Naturally, the conference mood was positive. People were happy to be back in person at the famed NAFSA event. It had a real sense of “business as usual”. The conference theme was “building our sustainable future”, but the talk in the expo hall was all about getting numbers back to pre-Covid levels.

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A UK degree in the UK or in China? Exploring Chinese students experiences and motivations

“Many education providers have started to think about alternative ways to allow their international students to receive in-person support and experience a physical learning environment”

The Covid-19 pandemic has posed important challenges but also proposed new opportunities and solutions to international education.

Most students worldwide have had to spend most of the past two years studying remotely, which has raised pressing questions about value for money, in particular for international students, and about the quality of the student experience.

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Increasing preference for specialised courses among study abroad aspirants

“Even with all restrictions on travel lifting, there is an increasing demand for higher education in the hybrid format”

2021 has been a breakout year for the study abroad segment globally and in India. The year showed an industry-defining bounce back from Covid induced setbacks with strong growth on all fronts. As per the Government of India data released, a total of 444,553 students went abroad for higher education in 2021 in comparison to 259,655 in 2020. That is a massive 71% increase in student outflow. As per trends we’ve seen, countries like the US, UK, and Canada lead the way in terms of top preferred destinations for Indian students.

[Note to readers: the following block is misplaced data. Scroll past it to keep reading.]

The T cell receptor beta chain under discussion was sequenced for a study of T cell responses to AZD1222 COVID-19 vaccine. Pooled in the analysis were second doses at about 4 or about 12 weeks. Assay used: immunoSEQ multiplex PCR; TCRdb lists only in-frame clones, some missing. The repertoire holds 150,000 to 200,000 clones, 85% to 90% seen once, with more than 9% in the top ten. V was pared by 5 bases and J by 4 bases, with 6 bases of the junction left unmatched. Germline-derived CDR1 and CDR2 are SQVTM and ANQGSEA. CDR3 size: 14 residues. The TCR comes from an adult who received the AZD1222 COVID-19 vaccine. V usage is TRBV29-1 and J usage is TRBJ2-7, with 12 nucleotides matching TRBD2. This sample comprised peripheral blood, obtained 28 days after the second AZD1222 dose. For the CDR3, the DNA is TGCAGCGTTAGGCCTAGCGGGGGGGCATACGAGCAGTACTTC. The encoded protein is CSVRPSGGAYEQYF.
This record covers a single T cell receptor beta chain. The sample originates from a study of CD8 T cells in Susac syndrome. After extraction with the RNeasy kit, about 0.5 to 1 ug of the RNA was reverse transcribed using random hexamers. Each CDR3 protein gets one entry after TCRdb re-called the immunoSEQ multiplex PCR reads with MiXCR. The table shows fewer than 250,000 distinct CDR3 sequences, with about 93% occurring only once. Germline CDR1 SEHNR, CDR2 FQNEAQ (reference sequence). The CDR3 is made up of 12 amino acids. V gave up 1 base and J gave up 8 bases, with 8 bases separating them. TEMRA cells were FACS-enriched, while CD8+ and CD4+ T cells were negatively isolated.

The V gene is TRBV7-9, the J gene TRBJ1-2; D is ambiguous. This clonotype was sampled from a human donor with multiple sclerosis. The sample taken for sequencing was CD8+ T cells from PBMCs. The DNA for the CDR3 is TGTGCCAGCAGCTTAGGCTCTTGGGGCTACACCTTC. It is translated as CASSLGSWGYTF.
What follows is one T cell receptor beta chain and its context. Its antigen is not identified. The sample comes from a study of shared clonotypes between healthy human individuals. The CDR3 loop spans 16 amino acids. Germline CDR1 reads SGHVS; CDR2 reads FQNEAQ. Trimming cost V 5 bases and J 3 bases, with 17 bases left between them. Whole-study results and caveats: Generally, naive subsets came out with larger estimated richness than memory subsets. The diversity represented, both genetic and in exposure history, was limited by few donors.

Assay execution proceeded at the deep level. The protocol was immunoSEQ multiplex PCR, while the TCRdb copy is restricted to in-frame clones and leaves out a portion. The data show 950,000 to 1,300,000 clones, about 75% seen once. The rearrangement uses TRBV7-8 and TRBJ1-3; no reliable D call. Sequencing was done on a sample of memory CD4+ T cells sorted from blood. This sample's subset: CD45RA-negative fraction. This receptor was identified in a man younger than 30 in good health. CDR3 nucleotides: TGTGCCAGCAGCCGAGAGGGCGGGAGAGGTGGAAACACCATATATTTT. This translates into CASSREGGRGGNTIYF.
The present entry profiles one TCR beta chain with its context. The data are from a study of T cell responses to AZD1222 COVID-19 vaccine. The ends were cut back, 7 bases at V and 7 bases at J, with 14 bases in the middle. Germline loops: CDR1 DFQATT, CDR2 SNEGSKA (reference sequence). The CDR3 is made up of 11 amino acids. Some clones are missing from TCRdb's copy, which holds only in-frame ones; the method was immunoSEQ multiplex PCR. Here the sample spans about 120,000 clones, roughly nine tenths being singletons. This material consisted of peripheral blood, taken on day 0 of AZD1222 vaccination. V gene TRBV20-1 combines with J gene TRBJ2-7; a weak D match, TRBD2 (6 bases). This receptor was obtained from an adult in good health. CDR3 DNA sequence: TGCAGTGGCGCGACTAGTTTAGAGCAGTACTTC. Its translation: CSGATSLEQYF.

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How payment orchestration can enable online education

“Education facilities unable to accept APMs risk creating customer friction-points that prevent them from scaling to serve a global customer-base”

As furlough lockdowns forced people to stay at home, many filled their time with online education, and the experience has bolstered confidence in the industry even as life returns to normal, says co-founder and CEO of CellPoint Digital, Kristian Gjerding.

Meanwhile, Alternative Payment Methods are proliferating across the globe, already dominating cards and cash in some countries. Supported by a payments ecosystem that becomes increasingly sophisticated, the payment methods consumers have at their disposal today are myriad, and consumers are developing specific preferences.

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How to help academics in the Ukraine right now

“We need one Computer Science department that is able to program an app that can link the needs of the academics with the offers on European side”

As someone working in internationalisation of higher education and teaching international relations, I have spent quite some time in the last days how we in our specific area might be able to help the Ukraine – besides what we all do: donations, food, psychological support. And here is a very practical idea what we in higher education can do to help Ukrainian academics, writes Uwe Brandenburg, managing partner and founder of the Global Impact Institute in Prague.

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2022 Trends: Are skills the new ‘currency’?

“Developing skills that take change head-on will determine who thrives in a new landscape”

The pandemic has flipped the script on what skills are ‘valuable’ in the workforce – and forced individuals to rethink how to invest in their ‘skills equity’. In this article, CEO of Learning Pool, Ben Betts, reveals why skills are now the ‘new currency’ and how data analytics, artificial intelligence and machine learning can unlock exciting new opportunities to scale upskilling in order to adapt to rapid change.